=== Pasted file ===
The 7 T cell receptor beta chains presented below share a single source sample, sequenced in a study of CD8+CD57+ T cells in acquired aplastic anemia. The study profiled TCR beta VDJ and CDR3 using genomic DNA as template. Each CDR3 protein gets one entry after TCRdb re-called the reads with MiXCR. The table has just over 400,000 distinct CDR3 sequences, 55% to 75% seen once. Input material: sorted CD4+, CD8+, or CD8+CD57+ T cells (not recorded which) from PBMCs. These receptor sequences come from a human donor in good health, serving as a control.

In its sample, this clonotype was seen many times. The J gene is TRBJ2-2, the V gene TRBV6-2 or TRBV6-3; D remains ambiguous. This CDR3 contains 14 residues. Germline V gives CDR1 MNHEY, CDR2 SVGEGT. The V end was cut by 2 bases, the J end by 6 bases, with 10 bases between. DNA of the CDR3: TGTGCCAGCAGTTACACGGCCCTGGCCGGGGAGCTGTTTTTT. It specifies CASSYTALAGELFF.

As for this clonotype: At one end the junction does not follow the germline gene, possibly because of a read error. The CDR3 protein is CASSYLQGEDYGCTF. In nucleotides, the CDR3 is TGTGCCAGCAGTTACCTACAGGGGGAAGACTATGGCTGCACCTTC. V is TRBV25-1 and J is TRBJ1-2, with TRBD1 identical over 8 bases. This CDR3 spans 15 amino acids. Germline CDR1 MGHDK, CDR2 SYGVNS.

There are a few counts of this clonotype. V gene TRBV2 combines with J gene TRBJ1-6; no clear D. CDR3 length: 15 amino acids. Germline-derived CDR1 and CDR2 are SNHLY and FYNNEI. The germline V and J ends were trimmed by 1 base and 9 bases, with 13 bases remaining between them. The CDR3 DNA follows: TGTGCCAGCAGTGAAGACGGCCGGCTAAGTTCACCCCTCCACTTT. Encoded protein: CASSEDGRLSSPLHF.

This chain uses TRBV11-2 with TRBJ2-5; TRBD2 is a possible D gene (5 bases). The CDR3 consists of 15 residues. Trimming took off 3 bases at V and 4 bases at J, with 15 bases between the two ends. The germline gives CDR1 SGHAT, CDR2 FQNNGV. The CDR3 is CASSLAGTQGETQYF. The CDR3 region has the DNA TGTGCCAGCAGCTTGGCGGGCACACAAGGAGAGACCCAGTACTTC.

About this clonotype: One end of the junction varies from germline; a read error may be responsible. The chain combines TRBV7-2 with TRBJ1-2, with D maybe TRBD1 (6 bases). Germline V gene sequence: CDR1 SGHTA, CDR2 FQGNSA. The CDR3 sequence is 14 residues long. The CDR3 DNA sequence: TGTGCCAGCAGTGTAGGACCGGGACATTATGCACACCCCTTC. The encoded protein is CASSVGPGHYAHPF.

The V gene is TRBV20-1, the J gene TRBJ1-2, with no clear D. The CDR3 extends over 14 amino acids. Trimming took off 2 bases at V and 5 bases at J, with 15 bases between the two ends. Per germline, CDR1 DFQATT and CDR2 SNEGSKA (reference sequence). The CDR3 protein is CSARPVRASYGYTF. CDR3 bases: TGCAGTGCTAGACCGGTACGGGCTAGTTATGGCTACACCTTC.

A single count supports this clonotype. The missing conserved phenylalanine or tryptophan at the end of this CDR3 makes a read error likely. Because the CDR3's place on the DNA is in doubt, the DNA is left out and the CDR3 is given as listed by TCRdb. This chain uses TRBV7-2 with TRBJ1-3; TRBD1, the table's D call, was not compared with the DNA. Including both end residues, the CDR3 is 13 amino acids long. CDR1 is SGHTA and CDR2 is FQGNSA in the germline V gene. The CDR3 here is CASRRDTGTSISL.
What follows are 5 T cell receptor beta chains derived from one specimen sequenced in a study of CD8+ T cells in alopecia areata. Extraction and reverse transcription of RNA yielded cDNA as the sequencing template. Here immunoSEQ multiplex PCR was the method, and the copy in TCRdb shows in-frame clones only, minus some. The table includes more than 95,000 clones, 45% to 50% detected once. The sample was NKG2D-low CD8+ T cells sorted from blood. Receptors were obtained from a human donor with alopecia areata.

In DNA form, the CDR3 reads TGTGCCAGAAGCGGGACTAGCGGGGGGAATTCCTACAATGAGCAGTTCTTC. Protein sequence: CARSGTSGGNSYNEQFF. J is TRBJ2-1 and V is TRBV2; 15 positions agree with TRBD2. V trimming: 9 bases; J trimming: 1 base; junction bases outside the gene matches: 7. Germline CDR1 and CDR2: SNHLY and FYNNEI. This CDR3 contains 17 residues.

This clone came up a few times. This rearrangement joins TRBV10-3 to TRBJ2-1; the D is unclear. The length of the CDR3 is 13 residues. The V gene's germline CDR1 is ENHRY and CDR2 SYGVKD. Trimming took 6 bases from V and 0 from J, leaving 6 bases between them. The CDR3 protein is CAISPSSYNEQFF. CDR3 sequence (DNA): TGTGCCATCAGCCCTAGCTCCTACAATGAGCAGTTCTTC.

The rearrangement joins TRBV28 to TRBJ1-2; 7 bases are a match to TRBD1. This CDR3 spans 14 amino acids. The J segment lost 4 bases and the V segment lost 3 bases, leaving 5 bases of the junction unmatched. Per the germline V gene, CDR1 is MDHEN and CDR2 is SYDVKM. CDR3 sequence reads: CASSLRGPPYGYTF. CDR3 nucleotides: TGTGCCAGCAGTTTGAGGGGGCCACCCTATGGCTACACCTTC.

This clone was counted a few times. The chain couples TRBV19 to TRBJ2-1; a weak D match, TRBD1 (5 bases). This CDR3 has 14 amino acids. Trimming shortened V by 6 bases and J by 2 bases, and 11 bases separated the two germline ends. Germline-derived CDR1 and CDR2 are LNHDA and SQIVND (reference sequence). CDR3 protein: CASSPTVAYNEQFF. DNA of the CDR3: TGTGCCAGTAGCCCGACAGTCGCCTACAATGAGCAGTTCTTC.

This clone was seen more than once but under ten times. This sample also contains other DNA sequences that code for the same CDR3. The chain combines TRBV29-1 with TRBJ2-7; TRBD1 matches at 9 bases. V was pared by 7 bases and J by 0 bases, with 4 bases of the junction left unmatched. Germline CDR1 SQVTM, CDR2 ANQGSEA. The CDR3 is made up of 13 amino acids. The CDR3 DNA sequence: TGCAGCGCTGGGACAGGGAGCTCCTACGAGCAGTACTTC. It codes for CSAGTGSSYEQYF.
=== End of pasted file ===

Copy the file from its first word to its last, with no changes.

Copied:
The 7 T cell receptor beta chains presented below share a single source sample, sequenced in a study of CD8+CD57+ T cells in acquired aplastic anemia. The study profiled TCR beta VDJ and CDR3 using genomic DNA as template. Each CDR3 protein gets one entry after TCRdb re-called the reads with MiXCR. The table has just over 400,000 distinct CDR3 sequences, 55% to 75% seen once. Input material: sorted CD4+, CD8+, or CD8+CD57+ T cells (not recorded which) from PBMCs. These receptor sequences come from a human donor in good health, serving as a control.

In its sample, this clonotype was seen many times. The J gene is TRBJ2-2, the V gene TRBV6-2 or TRBV6-3; D remains ambiguous. This CDR3 contains 14 residues. Germline V gives CDR1 MNHEY, CDR2 SVGEGT. The V end was cut by 2 bases, the J end by 6 bases, with 10 bases between. DNA of the CDR3: TGTGCCAGCAGTTACACGGCCCTGGCCGGGGAGCTGTTTTTT. It specifies CASSYTALAGELFF.

As for this clonotype: At one end the junction does not follow the germline gene, possibly because of a read error. The CDR3 protein is CASSYLQGEDYGCTF. In nucleotides, the CDR3 is TGTGCCAGCAGTTACCTACAGGGGGAAGACTATGGCTGCACCTTC. V is TRBV25-1 and J is TRBJ1-2, with TRBD1 identical over 8 bases. This CDR3 spans 15 amino acids. Germline CDR1 MGHDK, CDR2 SYGVNS.

There are a few counts of this clonotype. V gene TRBV2 combines with J gene TRBJ1-6; no clear D. CDR3 length: 15 amino acids. Germline-derived CDR1 and CDR2 are SNHLY and FYNNEI. The germline V and J ends were trimmed by 1 base and 9 bases, with 13 bases remaining between them. The CDR3 DNA follows: TGTGCCAGCAGTGAAGACGGCCGGCTAAGTTCACCCCTCCACTTT. Encoded protein: CASSEDGRLSSPLHF.

This chain uses TRBV11-2 with TRBJ2-5; TRBD2 is a possible D gene (5 bases). The CDR3 consists of 15 residues. Trimming took off 3 bases at V and 4 bases at J, with 15 bases between the two ends. The germline gives CDR1 SGHAT, CDR2 FQNNGV. The CDR3 is CASSLAGTQGETQYF. The CDR3 region has the DNA TGTGCCAGCAGCTTGGCGGGCACACAAGGAGAGACCCAGTACTTC.

About this clonotype: One end of the junction varies from germline; a read error may be responsible. The chain combines TRBV7-2 with TRBJ1-2, with D maybe TRBD1 (6 bases). Germline V gene sequence: CDR1 SGHTA, CDR2 FQGNSA. The CDR3 sequence is 14 residues long. The CDR3 DNA sequence: TGTGCCAGCAGTGTAGGACCGGGACATTATGCACACCCCTTC. The encoded protein is CASSVGPGHYAHPF.

The V gene is TRBV20-1, the J gene TRBJ1-2, with no clear D. The CDR3 extends over 14 amino acids. Trimming took off 2 bases at V and 5 bases at J, with 15 bases between the two ends. Per germline, CDR1 DFQATT and CDR2 SNEGSKA (reference sequence). The CDR3 protein is CSARPVRASYGYTF. CDR3 bases: TGCAGTGCTAGACCGGTACGGGCTAGTTATGGCTACACCTTC.

A single count supports this clonotype. The missing conserved phenylalanine or tryptophan at the end of this CDR3 makes a read error likely. Because the CDR3's place on the DNA is in doubt, the DNA is left out and the CDR3 is given as listed by TCRdb. This chain uses TRBV7-2 with TRBJ1-3; TRBD1, the table's D call, was not compared with the DNA. Including both end residues, the CDR3 is 13 amino acids long. CDR1 is SGHTA and CDR2 is FQGNSA in the germline V gene. The CDR3 here is CASRRDTGTSISL.
What follows are 5 T cell receptor beta chains derived from one specimen sequenced in a study of CD8+ T cells in alopecia areata. Extraction and reverse transcription of RNA yielded cDNA as the sequencing template. Here immunoSEQ multiplex PCR was the method, and the copy in TCRdb shows in-frame clones only, minus some. The table includes more than 95,000 clones, 45% to 50% detected once. The sample was NKG2D-low CD8+ T cells sorted from blood. Receptors were obtained from a human donor with alopecia areata.

In DNA form, the CDR3 reads TGTGCCAGAAGCGGGACTAGCGGGGGGAATTCCTACAATGAGCAGTTCTTC. Protein sequence: CARSGTSGGNSYNEQFF. J is TRBJ2-1 and V is TRBV2; 15 positions agree with TRBD2. V trimming: 9 bases; J trimming: 1 base; junction bases outside the gene matches: 7. Germline CDR1 and CDR2: SNHLY and FYNNEI. This CDR3 contains 17 residues.

This clone came up a few times. This rearrangement joins TRBV10-3 to TRBJ2-1; the D is unclear. The length of the CDR3 is 13 residues. The V gene's germline CDR1 is ENHRY and CDR2 SYGVKD. Trimming took 6 bases from V and 0 from J, leaving 6 bases between them. The CDR3 protein is CAISPSSYNEQFF. CDR3 sequence (DNA): TGTGCCATCAGCCCTAGCTCCTACAATGAGCAGTTCTTC.

The rearrangement joins TRBV28 to TRBJ1-2; 7 bases are a match to TRBD1. This CDR3 spans 14 amino acids. The J segment lost 4 bases and the V segment lost 3 bases, leaving 5 bases of the junction unmatched. Per the germline V gene, CDR1 is MDHEN and CDR2 is SYDVKM. CDR3 sequence reads: CASSLRGPPYGYTF. CDR3 nucleotides: TGTGCCAGCAGTTTGAGGGGGCCACCCTATGGCTACACCTTC.

This clone was counted a few times. The chain couples TRBV19 to TRBJ2-1; a weak D match, TRBD1 (5 bases). This CDR3 has 14 amino acids. Trimming shortened V by 6 bases and J by 2 bases, and 11 bases separated the two germline ends. Germline-derived CDR1 and CDR2 are LNHDA and SQIVND (reference sequence). CDR3 protein: CASSPTVAYNEQFF. DNA of the CDR3: TGTGCCAGTAGCCCGACAGTCGCCTACAATGAGCAGTTCTTC.

This clone was seen more than once but under ten times. This sample also contains other DNA sequences that code for the same CDR3. The chain combines TRBV29-1 with TRBJ2-7; TRBD1 matches at 9 bases. V was pared by 7 bases and J by 0 bases, with 4 bases of the junction left unmatched. Germline CDR1 SQVTM, CDR2 ANQGSEA. The CDR3 is made up of 13 amino acids. The CDR3 DNA sequence: TGCAGCGCTGGGACAGGGAGCTCCTACGAGCAGTACTTC. It codes for CSAGTGSSYEQYF.